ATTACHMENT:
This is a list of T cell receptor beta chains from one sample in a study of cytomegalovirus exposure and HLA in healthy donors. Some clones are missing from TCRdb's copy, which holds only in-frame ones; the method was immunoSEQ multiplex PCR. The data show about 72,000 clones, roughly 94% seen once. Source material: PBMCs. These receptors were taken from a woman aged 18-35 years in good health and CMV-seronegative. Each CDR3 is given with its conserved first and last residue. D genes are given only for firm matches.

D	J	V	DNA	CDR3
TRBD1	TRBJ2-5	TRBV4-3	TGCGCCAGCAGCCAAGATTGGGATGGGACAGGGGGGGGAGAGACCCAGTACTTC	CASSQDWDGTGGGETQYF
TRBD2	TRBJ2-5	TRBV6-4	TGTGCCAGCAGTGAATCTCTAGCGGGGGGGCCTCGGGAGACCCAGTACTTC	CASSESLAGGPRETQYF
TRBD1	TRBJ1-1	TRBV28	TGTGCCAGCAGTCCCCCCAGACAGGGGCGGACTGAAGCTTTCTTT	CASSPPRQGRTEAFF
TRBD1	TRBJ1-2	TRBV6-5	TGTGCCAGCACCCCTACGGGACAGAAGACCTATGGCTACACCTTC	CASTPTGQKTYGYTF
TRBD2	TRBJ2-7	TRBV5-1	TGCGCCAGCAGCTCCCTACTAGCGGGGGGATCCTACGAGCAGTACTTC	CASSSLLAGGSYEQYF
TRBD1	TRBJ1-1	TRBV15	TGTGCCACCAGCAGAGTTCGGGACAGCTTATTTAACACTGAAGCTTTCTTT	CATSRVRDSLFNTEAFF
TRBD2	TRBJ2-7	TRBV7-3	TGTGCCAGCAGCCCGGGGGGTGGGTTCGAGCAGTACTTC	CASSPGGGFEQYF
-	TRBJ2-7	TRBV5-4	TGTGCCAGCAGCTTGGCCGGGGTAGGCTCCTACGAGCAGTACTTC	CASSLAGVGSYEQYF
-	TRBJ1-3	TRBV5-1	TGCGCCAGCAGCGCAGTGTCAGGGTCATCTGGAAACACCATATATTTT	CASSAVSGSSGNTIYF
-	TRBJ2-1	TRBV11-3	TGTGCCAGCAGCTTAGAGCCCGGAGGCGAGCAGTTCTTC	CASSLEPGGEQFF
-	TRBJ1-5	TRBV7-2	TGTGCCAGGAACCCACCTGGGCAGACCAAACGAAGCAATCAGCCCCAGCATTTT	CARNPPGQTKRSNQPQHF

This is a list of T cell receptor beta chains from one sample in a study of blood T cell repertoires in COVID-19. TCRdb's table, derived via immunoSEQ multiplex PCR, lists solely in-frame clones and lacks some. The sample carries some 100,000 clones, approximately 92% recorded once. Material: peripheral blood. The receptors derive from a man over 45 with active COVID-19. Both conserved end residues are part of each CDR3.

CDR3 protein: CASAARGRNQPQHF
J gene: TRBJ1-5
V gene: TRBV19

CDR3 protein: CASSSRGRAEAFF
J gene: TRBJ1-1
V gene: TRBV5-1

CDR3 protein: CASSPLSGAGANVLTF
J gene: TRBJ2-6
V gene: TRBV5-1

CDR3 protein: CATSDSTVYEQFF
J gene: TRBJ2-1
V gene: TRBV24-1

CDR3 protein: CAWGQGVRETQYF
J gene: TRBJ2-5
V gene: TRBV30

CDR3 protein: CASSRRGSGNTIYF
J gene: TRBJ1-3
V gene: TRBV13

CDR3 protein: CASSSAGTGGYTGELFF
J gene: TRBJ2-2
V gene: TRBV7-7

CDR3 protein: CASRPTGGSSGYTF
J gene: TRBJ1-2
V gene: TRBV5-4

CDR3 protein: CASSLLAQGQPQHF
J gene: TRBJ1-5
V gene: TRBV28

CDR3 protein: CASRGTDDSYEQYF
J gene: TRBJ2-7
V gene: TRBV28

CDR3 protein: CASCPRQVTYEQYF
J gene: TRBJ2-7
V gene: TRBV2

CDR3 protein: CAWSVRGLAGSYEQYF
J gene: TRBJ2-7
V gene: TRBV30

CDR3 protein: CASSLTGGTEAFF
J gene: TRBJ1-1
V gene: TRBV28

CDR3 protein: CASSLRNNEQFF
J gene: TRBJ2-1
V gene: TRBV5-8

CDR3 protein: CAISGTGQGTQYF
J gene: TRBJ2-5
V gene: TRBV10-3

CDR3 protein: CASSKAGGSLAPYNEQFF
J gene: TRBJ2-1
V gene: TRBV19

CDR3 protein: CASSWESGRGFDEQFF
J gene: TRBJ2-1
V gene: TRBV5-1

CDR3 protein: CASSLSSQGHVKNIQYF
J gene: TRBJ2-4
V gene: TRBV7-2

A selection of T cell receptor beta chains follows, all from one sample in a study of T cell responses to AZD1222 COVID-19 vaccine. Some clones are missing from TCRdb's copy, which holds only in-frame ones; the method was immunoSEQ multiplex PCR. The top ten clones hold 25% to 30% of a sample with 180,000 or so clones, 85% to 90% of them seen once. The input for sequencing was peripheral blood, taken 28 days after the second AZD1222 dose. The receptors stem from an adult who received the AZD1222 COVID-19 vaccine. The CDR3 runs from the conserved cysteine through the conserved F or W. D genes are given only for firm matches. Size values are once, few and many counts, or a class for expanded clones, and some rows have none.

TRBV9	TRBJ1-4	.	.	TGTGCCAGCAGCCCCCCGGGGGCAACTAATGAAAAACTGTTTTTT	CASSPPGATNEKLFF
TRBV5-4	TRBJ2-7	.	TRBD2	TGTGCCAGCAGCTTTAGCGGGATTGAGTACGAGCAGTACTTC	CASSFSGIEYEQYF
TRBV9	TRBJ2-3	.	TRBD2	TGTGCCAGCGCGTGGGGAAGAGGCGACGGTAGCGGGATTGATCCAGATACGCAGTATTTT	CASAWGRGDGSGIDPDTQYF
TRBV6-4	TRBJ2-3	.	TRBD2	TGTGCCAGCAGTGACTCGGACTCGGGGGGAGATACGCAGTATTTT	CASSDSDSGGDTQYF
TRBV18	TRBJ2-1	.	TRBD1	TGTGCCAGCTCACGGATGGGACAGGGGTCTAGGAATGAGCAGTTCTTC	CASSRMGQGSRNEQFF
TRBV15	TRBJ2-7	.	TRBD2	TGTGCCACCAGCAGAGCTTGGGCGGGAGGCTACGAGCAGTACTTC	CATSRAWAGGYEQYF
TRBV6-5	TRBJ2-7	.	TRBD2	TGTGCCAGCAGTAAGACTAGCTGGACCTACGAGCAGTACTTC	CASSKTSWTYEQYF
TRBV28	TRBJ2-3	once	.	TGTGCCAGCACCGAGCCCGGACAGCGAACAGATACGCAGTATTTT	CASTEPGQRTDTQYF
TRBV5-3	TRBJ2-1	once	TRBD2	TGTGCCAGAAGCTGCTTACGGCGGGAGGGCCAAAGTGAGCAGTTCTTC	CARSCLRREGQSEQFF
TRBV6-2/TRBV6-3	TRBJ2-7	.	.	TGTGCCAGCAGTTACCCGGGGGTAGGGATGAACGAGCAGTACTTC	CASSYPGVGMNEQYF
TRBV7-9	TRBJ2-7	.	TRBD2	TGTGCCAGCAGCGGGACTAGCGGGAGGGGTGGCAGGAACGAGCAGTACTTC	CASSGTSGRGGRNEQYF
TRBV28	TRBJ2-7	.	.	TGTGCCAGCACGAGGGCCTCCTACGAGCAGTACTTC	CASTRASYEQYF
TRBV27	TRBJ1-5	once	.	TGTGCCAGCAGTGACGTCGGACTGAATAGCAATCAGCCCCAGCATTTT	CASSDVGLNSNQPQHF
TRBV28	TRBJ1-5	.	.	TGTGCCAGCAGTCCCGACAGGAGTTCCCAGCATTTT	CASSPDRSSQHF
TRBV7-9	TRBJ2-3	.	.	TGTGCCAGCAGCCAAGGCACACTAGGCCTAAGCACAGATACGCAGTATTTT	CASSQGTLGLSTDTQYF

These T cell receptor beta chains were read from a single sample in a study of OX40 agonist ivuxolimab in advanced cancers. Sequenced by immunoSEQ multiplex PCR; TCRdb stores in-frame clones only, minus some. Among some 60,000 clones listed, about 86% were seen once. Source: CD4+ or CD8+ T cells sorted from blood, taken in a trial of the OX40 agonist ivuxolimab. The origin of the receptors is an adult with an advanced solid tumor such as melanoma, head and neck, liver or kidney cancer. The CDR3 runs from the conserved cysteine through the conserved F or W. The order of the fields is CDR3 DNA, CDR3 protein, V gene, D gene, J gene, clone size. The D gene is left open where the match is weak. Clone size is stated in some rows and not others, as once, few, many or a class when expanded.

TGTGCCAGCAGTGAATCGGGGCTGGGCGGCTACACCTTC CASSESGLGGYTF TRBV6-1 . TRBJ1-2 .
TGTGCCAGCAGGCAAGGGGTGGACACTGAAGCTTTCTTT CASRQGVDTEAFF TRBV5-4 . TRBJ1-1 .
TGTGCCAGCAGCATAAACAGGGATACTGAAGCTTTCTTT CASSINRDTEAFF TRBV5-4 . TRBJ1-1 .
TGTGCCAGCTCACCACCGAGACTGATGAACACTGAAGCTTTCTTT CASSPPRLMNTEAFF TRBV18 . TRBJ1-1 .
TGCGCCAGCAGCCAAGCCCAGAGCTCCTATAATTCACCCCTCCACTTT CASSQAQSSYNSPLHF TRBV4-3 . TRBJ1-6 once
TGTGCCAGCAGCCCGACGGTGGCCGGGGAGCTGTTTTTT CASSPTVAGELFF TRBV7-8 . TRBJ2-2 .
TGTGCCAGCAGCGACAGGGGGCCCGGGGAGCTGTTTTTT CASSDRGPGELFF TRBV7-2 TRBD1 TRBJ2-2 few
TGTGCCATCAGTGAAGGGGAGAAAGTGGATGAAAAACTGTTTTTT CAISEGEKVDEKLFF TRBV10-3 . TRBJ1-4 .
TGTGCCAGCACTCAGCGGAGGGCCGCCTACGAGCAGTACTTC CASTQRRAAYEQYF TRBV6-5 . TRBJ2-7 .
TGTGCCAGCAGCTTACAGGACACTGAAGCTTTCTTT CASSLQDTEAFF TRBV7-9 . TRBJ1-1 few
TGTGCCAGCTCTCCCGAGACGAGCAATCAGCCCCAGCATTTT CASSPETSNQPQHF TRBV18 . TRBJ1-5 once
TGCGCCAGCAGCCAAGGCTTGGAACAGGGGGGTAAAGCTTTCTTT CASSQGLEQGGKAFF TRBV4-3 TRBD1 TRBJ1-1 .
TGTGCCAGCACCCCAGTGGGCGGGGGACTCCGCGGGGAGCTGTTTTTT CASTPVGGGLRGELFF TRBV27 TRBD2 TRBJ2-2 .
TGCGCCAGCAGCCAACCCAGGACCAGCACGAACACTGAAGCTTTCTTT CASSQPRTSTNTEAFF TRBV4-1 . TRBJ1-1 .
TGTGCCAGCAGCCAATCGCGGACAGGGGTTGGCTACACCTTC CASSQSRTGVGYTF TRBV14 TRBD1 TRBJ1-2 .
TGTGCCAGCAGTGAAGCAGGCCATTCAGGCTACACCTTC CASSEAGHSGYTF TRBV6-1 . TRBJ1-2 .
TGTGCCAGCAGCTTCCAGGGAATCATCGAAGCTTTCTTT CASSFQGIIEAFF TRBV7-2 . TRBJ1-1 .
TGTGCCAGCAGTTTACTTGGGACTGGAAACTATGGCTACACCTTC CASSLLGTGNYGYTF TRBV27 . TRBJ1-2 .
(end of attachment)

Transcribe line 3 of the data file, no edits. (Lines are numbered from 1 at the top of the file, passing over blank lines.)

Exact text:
TRBD1	TRBJ2-5	TRBV4-3	TGCGCCAGCAGCCAAGATTGGGATGGGACAGGGGGGGGAGAGACCCAGTACTTC	CASSQDWDGTGGGETQYF